Safeguarding Streets, a Block at a Time
How one woman's leadership helped rid some tough Boston neighborhoods of crime and blight
Maria Alamo chased her dream of a better life from Puerto Rico to Boston 14 years ago. But the life she found in Boston's inner-city neighborhoods was nothing like she envisioned.
She found crack houses, prostitutes roaming the streets, and vacant lots filled with trash and abandoned cars.
Often the streets were "so noisy you couldn't sleep at night," says the tiny, dynamic woman. But Ms. Alamo, a single mother of two grown children, was prepared to fight for her dream. She went door to door asking neighbors to help. "Some of them were scared at first. But 10 or 12 people came to our first meeting in my dining room," she recalls.
Out of that gathering, a sense of community developed. Over the years, Alamo has formed seven different "block watches" on streets where she's lived. Each time, transforming the neighborhood.
Earlier this month, in recognition of her efforts, Mayor Thomas Menino named Alamo Boston's "Crime Fighter of the Year."
"Maria Alamo has improved the quality of life for many residents of the neighborhoods her work has touched," says Judith Wright of the Boston Police Department's Neighborhood Crime Watch Unit. "The ripple effect is that we all feel a little safer as a result of her remarkable work."
A national model
Alamo's efforts, and those of others like her, are credited with helping reduce crime rates here to the lowest levels in 30 years. In fact, US Attorney General Janet Reno has heralded Boston's community-policing approach as a model for the rest of the nation. And the efforts by individual residents are a crucial component of this success, experts say.
"Block watches are terribly important," says George Kelling, professor of criminal justice at Rutgers University. "It was the block watches that focused on problems of disorder, drunken youths in parks, public urination and defecation - all those low-level problems we now know are associated with and precursors of serious crimes."
The idea for the police department's block watches sprang from a model created by Christopher Hayes, who is now director of the department's Neighborhood Crime Watch Unit.
A native Bostonian, Mr. Hayes lived in an inner-city neighborhood where people moved frequently. It evolved into a block of strangers, and street crimes proliferated. He lobbied his neighbors to form a sort of extended family on their city block.
"We thought very small," Hayes says. "If you take your block and make that block safe, that's the most important thing in your life."
Now, Hayes and his program coordinators help anyone in the city who wants to form a block watch. "In my 12 years with the police department, we've carried that message 3,000 times to meetings in living rooms, and out of that we've helped to ... empower people on 930 blocks," Hayes says.
Alamo is a big help in taking the message to the area around Forbes Street in the Jamaica Plain neighborhood, where she lives in a white triple-decker with cherry-red trim. During a walk down her long block, Alamo - who stands under five feet even in three-inch heels - points out some of the changes that came about because of the block watch.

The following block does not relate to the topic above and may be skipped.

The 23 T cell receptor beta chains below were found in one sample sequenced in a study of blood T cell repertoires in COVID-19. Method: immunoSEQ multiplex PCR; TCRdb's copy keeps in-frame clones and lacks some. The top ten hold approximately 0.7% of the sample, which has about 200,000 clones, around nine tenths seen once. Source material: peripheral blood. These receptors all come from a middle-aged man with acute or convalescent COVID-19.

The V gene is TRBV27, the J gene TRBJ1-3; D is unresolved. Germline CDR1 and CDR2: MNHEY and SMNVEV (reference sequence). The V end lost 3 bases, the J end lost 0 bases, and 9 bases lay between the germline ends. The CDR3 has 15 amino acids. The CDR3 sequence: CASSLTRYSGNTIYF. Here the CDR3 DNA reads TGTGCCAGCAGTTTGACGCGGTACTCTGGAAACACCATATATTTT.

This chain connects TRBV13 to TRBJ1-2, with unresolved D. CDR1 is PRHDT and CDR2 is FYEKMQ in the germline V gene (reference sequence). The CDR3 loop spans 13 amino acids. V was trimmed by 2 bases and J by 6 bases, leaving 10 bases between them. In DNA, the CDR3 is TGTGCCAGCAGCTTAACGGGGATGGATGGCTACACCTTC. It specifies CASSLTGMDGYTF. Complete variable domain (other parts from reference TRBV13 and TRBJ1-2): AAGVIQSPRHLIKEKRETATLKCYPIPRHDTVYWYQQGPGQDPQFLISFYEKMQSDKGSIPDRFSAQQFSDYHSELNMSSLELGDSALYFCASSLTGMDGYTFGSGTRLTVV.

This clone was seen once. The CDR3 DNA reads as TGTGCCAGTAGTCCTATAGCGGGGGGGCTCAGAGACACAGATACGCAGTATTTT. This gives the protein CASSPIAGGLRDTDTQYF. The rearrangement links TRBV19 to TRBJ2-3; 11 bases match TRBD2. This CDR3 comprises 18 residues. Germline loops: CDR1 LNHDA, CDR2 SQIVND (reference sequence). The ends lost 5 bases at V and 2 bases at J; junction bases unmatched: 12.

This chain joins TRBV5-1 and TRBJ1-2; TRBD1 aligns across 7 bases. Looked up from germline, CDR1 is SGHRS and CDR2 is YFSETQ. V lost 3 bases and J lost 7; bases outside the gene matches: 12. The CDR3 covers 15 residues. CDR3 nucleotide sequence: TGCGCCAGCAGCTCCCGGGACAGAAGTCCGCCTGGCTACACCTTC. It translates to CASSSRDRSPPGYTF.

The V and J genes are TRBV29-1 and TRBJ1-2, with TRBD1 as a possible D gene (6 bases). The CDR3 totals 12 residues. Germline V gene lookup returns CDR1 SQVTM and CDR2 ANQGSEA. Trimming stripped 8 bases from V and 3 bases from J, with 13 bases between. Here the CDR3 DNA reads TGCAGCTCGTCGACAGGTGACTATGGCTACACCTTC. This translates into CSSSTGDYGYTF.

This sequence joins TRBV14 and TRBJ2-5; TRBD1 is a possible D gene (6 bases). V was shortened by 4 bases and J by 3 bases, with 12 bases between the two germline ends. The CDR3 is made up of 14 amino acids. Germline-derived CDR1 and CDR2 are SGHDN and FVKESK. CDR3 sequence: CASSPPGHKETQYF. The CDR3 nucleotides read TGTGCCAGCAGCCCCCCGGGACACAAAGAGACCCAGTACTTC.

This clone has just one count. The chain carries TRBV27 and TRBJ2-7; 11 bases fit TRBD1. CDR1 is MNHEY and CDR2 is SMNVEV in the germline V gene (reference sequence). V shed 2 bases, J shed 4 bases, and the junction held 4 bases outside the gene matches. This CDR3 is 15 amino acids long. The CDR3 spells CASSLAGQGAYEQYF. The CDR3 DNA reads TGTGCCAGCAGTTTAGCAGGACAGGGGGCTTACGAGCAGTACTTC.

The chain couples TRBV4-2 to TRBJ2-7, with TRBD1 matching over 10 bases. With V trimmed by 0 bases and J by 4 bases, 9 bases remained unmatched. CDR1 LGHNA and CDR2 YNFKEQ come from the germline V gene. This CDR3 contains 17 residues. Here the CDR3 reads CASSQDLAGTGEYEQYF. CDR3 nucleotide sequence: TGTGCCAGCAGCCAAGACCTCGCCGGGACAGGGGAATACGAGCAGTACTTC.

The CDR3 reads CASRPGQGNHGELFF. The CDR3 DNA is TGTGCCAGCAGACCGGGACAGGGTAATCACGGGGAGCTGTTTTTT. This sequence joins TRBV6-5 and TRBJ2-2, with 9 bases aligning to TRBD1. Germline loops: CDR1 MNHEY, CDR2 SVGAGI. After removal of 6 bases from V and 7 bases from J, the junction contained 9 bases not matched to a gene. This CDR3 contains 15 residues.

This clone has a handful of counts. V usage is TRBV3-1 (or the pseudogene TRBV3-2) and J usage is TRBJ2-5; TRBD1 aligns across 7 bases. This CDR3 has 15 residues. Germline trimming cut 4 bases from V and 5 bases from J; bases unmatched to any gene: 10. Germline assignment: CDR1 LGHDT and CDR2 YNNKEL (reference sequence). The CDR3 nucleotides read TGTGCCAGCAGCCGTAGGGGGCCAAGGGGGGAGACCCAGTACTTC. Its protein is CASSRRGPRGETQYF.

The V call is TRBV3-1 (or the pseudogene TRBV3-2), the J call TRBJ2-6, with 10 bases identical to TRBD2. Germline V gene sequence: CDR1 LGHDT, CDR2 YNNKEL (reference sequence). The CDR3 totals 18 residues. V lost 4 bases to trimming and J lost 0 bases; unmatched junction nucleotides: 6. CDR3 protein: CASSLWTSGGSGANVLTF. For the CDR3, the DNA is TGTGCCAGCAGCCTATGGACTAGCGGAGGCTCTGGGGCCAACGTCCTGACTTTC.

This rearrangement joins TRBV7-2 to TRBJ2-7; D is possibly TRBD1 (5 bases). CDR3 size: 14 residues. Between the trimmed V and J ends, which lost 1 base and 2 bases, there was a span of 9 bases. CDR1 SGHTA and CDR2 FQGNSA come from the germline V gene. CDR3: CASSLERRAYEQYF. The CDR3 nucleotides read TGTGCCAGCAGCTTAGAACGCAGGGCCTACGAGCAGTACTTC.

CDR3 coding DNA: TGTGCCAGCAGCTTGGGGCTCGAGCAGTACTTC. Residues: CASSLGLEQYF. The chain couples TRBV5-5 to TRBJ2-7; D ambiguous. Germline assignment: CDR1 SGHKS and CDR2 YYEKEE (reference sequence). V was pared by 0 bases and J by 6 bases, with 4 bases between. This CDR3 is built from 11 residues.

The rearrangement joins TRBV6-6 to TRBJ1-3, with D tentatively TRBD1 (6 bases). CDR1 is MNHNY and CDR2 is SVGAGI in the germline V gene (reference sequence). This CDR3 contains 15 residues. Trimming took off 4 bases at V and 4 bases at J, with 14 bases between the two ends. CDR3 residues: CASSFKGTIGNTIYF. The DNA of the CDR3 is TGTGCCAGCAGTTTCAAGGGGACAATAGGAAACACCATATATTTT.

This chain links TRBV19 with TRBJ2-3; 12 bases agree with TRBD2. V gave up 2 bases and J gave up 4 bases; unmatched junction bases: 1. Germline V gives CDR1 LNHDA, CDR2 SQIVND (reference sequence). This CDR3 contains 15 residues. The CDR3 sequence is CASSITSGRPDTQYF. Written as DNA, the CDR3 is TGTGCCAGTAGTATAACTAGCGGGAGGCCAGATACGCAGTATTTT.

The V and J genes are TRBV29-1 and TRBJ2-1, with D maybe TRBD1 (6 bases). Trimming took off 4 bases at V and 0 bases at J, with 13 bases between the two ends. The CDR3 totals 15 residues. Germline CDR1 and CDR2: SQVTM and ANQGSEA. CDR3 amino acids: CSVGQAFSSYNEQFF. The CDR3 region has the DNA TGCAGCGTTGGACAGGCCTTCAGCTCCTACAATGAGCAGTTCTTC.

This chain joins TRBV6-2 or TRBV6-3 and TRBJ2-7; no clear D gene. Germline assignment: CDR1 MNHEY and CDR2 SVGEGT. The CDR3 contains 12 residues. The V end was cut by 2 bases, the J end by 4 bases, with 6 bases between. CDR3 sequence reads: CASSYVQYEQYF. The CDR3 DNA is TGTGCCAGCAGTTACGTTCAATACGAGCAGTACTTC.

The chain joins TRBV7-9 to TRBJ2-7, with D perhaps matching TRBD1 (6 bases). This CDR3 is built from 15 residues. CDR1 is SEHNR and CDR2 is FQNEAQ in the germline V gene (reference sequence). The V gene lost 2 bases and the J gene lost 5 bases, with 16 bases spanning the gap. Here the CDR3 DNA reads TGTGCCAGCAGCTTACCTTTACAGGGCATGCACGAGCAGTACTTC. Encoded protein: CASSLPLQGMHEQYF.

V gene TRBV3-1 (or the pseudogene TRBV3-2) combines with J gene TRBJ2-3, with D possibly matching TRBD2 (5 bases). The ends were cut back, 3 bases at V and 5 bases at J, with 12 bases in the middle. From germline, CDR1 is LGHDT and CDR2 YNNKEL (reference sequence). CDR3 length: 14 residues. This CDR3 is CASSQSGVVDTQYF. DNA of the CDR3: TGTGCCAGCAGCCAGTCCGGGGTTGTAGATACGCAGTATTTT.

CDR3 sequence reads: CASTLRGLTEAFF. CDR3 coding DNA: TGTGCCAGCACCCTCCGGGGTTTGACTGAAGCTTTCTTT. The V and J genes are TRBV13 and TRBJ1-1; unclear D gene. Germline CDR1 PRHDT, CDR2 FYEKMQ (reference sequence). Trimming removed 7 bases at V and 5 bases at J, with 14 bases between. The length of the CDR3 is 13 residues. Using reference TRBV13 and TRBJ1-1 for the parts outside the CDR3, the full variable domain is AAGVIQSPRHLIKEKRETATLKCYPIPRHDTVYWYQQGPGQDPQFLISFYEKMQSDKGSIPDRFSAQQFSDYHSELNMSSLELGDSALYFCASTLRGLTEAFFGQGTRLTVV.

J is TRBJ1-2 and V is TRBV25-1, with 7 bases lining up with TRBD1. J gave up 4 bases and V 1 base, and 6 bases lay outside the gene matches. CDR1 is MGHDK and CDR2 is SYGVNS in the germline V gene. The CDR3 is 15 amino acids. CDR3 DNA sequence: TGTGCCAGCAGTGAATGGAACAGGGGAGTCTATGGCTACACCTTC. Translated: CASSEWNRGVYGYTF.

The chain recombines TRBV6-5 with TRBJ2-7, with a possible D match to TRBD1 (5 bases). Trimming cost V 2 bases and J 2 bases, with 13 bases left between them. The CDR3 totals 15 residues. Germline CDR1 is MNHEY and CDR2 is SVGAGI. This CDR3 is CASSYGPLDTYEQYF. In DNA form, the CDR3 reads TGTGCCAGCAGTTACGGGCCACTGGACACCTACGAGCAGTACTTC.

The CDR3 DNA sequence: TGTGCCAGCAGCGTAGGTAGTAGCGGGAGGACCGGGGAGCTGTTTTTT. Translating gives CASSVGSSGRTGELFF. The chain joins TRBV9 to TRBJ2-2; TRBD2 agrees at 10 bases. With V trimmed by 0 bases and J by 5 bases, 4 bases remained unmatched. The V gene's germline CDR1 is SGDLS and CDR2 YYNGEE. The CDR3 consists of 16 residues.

Drug dealers who did business a couple of doors away are gone now. The block watch kept a log of what happened at the dealers' house and gave it to the police.
Further down, the backyard of a private school faces Forbes Street. Alamo says the bushes were once higher than the chain-link fence that surrounds the barren property. It was very dark at night. Young people congregated there, drinking beer and smoking "reefer."
The block watch contacted the school, asked them to remove the shrubs, install lights, and clean up the lot.
Watching their garden grow
Across from the schoolyard, a community garden with small rectangular plots of peppers, tomatoes, and sunflowers fills a vacated lot that four years ago was filled with trash and old cars. A small group is holding a community "mulching" meeting in front of three small plots that have been set aside for children to garden.
"White people, Hispanics, and others have come together here and blossomed," Alamo says. "You can see people share. They water for one another here, share gardening tips."
At the grand opening of the garden earlier this summer, Alamo, who is soft-spoken but tough, asked Boston's mayor if the block watch could have another vacant lot at the opposite end of the block. They intend to turn that lot into a playground for the 75 children who live on the street.
"With Maria's help, we'll get it accomplished," says Eduardo Aponte, while working on his car in the street.
The father of two small children who has lived on Forbes Street for 15 years, Mr. Aponte says they've accomplished a lot since organizing. "The biggest difference is that we're more together." He notes that besides cleaning up the drug dealers and creating a garden, the street has brighter lights and the police added speed limit signs.
As if on cue, Sgt. Larry Van Zandt, the community-policing officer assigned to the neighborhood, drives by and waves as the children on the street shout hellos.